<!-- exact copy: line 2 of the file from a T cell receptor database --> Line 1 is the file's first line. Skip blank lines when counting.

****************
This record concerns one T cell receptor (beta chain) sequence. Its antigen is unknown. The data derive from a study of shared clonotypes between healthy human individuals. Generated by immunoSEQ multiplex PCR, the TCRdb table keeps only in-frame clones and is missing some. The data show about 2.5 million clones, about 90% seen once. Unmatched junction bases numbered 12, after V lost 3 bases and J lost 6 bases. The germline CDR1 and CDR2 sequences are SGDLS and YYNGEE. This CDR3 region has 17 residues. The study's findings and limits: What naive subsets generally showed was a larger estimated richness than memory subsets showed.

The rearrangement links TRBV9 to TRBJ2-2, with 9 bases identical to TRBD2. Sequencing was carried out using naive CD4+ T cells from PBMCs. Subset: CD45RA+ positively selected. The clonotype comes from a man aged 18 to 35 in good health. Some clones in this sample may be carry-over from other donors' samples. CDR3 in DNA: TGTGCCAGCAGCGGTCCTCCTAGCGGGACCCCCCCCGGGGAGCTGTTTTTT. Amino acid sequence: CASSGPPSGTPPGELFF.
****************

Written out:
The rearrangement links TRBV9 to TRBJ2-2, with 9 bases identical to TRBD2. Sequencing was carried out using naive CD4+ T cells from PBMCs. Subset: CD45RA+ positively selected. The clonotype comes from a man aged 18 to 35 in good health. Some clones in this sample may be carry-over from other donors' samples. CDR3 in DNA: TGTGCCAGCAGCGGTCCTCCTAGCGGGACCCCCCCCGGGGAGCTGTTTTTT. Amino acid sequence: CASSGPPSGTPPGELFF.